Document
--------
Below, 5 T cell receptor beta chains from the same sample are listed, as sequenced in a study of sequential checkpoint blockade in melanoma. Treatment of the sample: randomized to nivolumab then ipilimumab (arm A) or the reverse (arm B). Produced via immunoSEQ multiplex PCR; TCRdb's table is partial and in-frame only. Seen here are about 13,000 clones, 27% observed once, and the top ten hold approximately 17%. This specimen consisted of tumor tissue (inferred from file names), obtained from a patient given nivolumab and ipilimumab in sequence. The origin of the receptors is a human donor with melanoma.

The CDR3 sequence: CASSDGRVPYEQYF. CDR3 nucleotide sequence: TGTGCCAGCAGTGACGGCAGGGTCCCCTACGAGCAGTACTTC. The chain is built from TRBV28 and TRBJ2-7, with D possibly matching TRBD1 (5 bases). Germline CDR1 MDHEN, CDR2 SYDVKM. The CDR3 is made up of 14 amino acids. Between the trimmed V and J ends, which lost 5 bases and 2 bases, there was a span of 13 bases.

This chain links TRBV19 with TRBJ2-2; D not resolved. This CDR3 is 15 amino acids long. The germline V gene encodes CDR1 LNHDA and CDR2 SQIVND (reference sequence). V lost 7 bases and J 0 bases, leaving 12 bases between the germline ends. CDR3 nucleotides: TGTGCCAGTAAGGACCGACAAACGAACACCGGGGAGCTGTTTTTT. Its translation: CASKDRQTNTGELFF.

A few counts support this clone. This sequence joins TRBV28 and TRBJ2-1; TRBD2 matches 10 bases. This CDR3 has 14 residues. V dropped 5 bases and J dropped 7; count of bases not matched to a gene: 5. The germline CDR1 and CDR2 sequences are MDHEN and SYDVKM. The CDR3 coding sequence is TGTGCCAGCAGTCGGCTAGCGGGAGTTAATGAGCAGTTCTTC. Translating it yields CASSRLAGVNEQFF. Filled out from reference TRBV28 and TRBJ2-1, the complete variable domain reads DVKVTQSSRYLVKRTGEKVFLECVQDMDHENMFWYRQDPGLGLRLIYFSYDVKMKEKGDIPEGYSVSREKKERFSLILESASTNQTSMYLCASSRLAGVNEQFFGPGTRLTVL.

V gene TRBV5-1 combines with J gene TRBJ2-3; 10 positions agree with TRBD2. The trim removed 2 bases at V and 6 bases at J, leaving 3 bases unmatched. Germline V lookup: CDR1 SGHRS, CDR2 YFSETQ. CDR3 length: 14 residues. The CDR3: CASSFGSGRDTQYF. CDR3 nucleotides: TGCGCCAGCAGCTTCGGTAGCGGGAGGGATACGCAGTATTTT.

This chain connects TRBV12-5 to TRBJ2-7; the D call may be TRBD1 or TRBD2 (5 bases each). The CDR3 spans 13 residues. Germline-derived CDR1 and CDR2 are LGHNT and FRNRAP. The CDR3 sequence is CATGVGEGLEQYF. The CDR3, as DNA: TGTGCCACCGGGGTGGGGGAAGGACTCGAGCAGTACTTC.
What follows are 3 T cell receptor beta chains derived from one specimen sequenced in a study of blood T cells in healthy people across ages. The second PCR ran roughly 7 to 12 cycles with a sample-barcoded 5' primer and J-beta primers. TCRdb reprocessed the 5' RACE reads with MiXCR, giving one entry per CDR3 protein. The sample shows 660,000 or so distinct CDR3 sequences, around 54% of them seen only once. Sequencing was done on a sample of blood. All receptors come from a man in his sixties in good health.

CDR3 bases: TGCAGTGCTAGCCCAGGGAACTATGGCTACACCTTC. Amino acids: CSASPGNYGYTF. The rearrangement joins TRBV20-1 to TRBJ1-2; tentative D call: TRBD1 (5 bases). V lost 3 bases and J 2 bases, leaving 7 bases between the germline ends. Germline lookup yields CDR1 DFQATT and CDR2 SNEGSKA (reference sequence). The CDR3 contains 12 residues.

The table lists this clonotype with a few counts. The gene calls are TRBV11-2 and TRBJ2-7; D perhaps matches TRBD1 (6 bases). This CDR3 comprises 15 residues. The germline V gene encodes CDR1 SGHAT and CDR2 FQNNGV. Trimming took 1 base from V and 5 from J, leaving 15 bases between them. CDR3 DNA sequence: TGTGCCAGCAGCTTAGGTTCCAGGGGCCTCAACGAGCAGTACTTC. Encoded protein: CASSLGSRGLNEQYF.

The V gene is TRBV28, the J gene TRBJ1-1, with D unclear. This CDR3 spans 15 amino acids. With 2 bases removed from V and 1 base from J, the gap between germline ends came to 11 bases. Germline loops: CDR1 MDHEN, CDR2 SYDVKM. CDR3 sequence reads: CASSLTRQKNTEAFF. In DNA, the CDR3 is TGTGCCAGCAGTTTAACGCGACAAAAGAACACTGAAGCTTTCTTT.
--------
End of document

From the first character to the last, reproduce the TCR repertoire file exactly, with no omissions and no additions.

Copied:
Below, 5 T cell receptor beta chains from the same sample are listed, as sequenced in a study of sequential checkpoint blockade in melanoma. Treatment of the sample: randomized to nivolumab then ipilimumab (arm A) or the reverse (arm B). Produced via immunoSEQ multiplex PCR; TCRdb's table is partial and in-frame only. Seen here are about 13,000 clones, 27% observed once, and the top ten hold approximately 17%. This specimen consisted of tumor tissue (inferred from file names), obtained from a patient given nivolumab and ipilimumab in sequence. The origin of the receptors is a human donor with melanoma.

The CDR3 sequence: CASSDGRVPYEQYF. CDR3 nucleotide sequence: TGTGCCAGCAGTGACGGCAGGGTCCCCTACGAGCAGTACTTC. The chain is built from TRBV28 and TRBJ2-7, with D possibly matching TRBD1 (5 bases). Germline CDR1 MDHEN, CDR2 SYDVKM. The CDR3 is made up of 14 amino acids. Between the trimmed V and J ends, which lost 5 bases and 2 bases, there was a span of 13 bases.

This chain links TRBV19 with TRBJ2-2; D not resolved. This CDR3 is 15 amino acids long. The germline V gene encodes CDR1 LNHDA and CDR2 SQIVND (reference sequence). V lost 7 bases and J 0 bases, leaving 12 bases between the germline ends. CDR3 nucleotides: TGTGCCAGTAAGGACCGACAAACGAACACCGGGGAGCTGTTTTTT. Its translation: CASKDRQTNTGELFF.

A few counts support this clone. This sequence joins TRBV28 and TRBJ2-1; TRBD2 matches 10 bases. This CDR3 has 14 residues. V dropped 5 bases and J dropped 7; count of bases not matched to a gene: 5. The germline CDR1 and CDR2 sequences are MDHEN and SYDVKM. The CDR3 coding sequence is TGTGCCAGCAGTCGGCTAGCGGGAGTTAATGAGCAGTTCTTC. Translating it yields CASSRLAGVNEQFF. Filled out from reference TRBV28 and TRBJ2-1, the complete variable domain reads DVKVTQSSRYLVKRTGEKVFLECVQDMDHENMFWYRQDPGLGLRLIYFSYDVKMKEKGDIPEGYSVSREKKERFSLILESASTNQTSMYLCASSRLAGVNEQFFGPGTRLTVL.

V gene TRBV5-1 combines with J gene TRBJ2-3; 10 positions agree with TRBD2. The trim removed 2 bases at V and 6 bases at J, leaving 3 bases unmatched. Germline V lookup: CDR1 SGHRS, CDR2 YFSETQ. CDR3 length: 14 residues. The CDR3: CASSFGSGRDTQYF. CDR3 nucleotides: TGCGCCAGCAGCTTCGGTAGCGGGAGGGATACGCAGTATTTT.

This chain connects TRBV12-5 to TRBJ2-7; the D call may be TRBD1 or TRBD2 (5 bases each). The CDR3 spans 13 residues. Germline-derived CDR1 and CDR2 are LGHNT and FRNRAP. The CDR3 sequence is CATGVGEGLEQYF. The CDR3, as DNA: TGTGCCACCGGGGTGGGGGAAGGACTCGAGCAGTACTTC.
What follows are 3 T cell receptor beta chains derived from one specimen sequenced in a study of blood T cells in healthy people across ages. The second PCR ran roughly 7 to 12 cycles with a sample-barcoded 5' primer and J-beta primers. TCRdb reprocessed the 5' RACE reads with MiXCR, giving one entry per CDR3 protein. The sample shows 660,000 or so distinct CDR3 sequences, around 54% of them seen only once. Sequencing was done on a sample of blood. All receptors come from a man in his sixties in good health.

CDR3 bases: TGCAGTGCTAGCCCAGGGAACTATGGCTACACCTTC. Amino acids: CSASPGNYGYTF. The rearrangement joins TRBV20-1 to TRBJ1-2; tentative D call: TRBD1 (5 bases). V lost 3 bases and J 2 bases, leaving 7 bases between the germline ends. Germline lookup yields CDR1 DFQATT and CDR2 SNEGSKA (reference sequence). The CDR3 contains 12 residues.

The table lists this clonotype with a few counts. The gene calls are TRBV11-2 and TRBJ2-7; D perhaps matches TRBD1 (6 bases). This CDR3 comprises 15 residues. The germline V gene encodes CDR1 SGHAT and CDR2 FQNNGV. Trimming took 1 base from V and 5 from J, leaving 15 bases between them. CDR3 DNA sequence: TGTGCCAGCAGCTTAGGTTCCAGGGGCCTCAACGAGCAGTACTTC. Encoded protein: CASSLGSRGLNEQYF.

The V gene is TRBV28, the J gene TRBJ1-1, with D unclear. This CDR3 spans 15 amino acids. With 2 bases removed from V and 1 base from J, the gap between germline ends came to 11 bases. Germline loops: CDR1 MDHEN, CDR2 SYDVKM. CDR3 sequence reads: CASSLTRQKNTEAFF. In DNA, the CDR3 is TGTGCCAGCAGTTTAACGCGACAAAAGAACACTGAAGCTTTCTTT.